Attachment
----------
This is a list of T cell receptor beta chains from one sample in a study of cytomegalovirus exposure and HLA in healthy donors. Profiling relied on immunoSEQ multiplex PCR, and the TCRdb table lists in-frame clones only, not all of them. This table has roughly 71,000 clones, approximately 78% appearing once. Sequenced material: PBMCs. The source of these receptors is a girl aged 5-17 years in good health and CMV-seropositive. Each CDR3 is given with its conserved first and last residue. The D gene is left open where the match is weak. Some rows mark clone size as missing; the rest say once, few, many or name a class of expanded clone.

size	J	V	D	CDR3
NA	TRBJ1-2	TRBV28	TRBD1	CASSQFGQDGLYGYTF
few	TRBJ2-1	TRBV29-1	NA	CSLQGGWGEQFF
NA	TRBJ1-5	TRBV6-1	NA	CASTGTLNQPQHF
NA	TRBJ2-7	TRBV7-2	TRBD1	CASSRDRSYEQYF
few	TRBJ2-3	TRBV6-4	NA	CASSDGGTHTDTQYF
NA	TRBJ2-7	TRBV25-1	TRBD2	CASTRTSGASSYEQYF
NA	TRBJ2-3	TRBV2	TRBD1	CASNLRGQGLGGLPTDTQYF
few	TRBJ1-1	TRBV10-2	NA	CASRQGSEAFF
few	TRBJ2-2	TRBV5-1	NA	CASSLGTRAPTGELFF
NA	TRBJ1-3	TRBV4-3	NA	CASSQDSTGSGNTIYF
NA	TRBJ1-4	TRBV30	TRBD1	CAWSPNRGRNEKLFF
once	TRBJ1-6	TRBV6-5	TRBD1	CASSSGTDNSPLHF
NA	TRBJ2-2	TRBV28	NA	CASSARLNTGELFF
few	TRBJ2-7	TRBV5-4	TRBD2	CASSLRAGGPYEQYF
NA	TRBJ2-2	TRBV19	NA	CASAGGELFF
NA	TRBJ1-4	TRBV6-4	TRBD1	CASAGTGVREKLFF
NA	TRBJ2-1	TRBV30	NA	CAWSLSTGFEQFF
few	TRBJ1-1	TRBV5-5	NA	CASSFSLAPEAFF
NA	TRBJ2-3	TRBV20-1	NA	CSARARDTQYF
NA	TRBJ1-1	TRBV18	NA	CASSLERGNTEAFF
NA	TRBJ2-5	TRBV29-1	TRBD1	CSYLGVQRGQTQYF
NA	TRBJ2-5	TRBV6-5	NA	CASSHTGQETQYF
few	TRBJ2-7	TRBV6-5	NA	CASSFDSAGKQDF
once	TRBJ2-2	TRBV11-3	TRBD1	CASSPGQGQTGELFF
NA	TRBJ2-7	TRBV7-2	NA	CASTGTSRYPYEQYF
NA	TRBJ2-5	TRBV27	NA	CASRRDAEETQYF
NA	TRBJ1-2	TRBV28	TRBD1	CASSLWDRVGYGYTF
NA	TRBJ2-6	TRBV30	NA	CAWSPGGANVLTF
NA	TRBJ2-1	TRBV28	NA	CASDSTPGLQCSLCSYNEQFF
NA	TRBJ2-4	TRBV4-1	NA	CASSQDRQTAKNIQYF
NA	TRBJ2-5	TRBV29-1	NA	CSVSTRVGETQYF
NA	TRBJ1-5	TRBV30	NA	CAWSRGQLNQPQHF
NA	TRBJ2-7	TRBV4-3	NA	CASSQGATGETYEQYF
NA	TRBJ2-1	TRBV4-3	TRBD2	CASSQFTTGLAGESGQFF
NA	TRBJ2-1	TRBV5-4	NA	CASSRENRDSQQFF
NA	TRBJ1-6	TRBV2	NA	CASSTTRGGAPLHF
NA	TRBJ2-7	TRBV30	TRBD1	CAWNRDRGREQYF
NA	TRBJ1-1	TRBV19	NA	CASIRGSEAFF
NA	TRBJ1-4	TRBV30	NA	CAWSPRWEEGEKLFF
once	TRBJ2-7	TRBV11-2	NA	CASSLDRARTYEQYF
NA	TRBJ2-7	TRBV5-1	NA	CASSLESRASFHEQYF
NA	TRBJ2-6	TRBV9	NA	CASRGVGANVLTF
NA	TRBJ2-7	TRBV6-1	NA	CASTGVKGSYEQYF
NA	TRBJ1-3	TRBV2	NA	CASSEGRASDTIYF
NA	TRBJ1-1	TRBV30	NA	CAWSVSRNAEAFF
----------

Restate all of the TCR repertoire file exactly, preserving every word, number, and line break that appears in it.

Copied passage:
This is a list of T cell receptor beta chains from one sample in a study of cytomegalovirus exposure and HLA in healthy donors. Profiling relied on immunoSEQ multiplex PCR, and the TCRdb table lists in-frame clones only, not all of them. This table has roughly 71,000 clones, approximately 78% appearing once. Sequenced material: PBMCs. The source of these receptors is a girl aged 5-17 years in good health and CMV-seropositive. Each CDR3 is given with its conserved first and last residue. The D gene is left open where the match is weak. Some rows mark clone size as missing; the rest say once, few, many or name a class of expanded clone.

size	J	V	D	CDR3
NA	TRBJ1-2	TRBV28	TRBD1	CASSQFGQDGLYGYTF
few	TRBJ2-1	TRBV29-1	NA	CSLQGGWGEQFF
NA	TRBJ1-5	TRBV6-1	NA	CASTGTLNQPQHF
NA	TRBJ2-7	TRBV7-2	TRBD1	CASSRDRSYEQYF
few	TRBJ2-3	TRBV6-4	NA	CASSDGGTHTDTQYF
NA	TRBJ2-7	TRBV25-1	TRBD2	CASTRTSGASSYEQYF
NA	TRBJ2-3	TRBV2	TRBD1	CASNLRGQGLGGLPTDTQYF
few	TRBJ1-1	TRBV10-2	NA	CASRQGSEAFF
few	TRBJ2-2	TRBV5-1	NA	CASSLGTRAPTGELFF
NA	TRBJ1-3	TRBV4-3	NA	CASSQDSTGSGNTIYF
NA	TRBJ1-4	TRBV30	TRBD1	CAWSPNRGRNEKLFF
once	TRBJ1-6	TRBV6-5	TRBD1	CASSSGTDNSPLHF
NA	TRBJ2-2	TRBV28	NA	CASSARLNTGELFF
few	TRBJ2-7	TRBV5-4	TRBD2	CASSLRAGGPYEQYF
NA	TRBJ2-2	TRBV19	NA	CASAGGELFF
NA	TRBJ1-4	TRBV6-4	TRBD1	CASAGTGVREKLFF
NA	TRBJ2-1	TRBV30	NA	CAWSLSTGFEQFF
few	TRBJ1-1	TRBV5-5	NA	CASSFSLAPEAFF
NA	TRBJ2-3	TRBV20-1	NA	CSARARDTQYF
NA	TRBJ1-1	TRBV18	NA	CASSLERGNTEAFF
NA	TRBJ2-5	TRBV29-1	TRBD1	CSYLGVQRGQTQYF
NA	TRBJ2-5	TRBV6-5	NA	CASSHTGQETQYF
few	TRBJ2-7	TRBV6-5	NA	CASSFDSAGKQDF
once	TRBJ2-2	TRBV11-3	TRBD1	CASSPGQGQTGELFF
NA	TRBJ2-7	TRBV7-2	NA	CASTGTSRYPYEQYF
NA	TRBJ2-5	TRBV27	NA	CASRRDAEETQYF
NA	TRBJ1-2	TRBV28	TRBD1	CASSLWDRVGYGYTF
NA	TRBJ2-6	TRBV30	NA	CAWSPGGANVLTF
NA	TRBJ2-1	TRBV28	NA	CASDSTPGLQCSLCSYNEQFF
NA	TRBJ2-4	TRBV4-1	NA	CASSQDRQTAKNIQYF
NA	TRBJ2-5	TRBV29-1	NA	CSVSTRVGETQYF
NA	TRBJ1-5	TRBV30	NA	CAWSRGQLNQPQHF
NA	TRBJ2-7	TRBV4-3	NA	CASSQGATGETYEQYF
NA	TRBJ2-1	TRBV4-3	TRBD2	CASSQFTTGLAGESGQFF
NA	TRBJ2-1	TRBV5-4	NA	CASSRENRDSQQFF
NA	TRBJ1-6	TRBV2	NA	CASSTTRGGAPLHF
NA	TRBJ2-7	TRBV30	TRBD1	CAWNRDRGREQYF
NA	TRBJ1-1	TRBV19	NA	CASIRGSEAFF
NA	TRBJ1-4	TRBV30	NA	CAWSPRWEEGEKLFF
once	TRBJ2-7	TRBV11-2	NA	CASSLDRARTYEQYF
NA	TRBJ2-7	TRBV5-1	NA	CASSLESRASFHEQYF
NA	TRBJ2-6	TRBV9	NA	CASRGVGANVLTF
NA	TRBJ2-7	TRBV6-1	NA	CASTGVKGSYEQYF
NA	TRBJ1-3	TRBV2	NA	CASSEGRASDTIYF
NA	TRBJ1-1	TRBV30	NA	CAWSVSRNAEAFF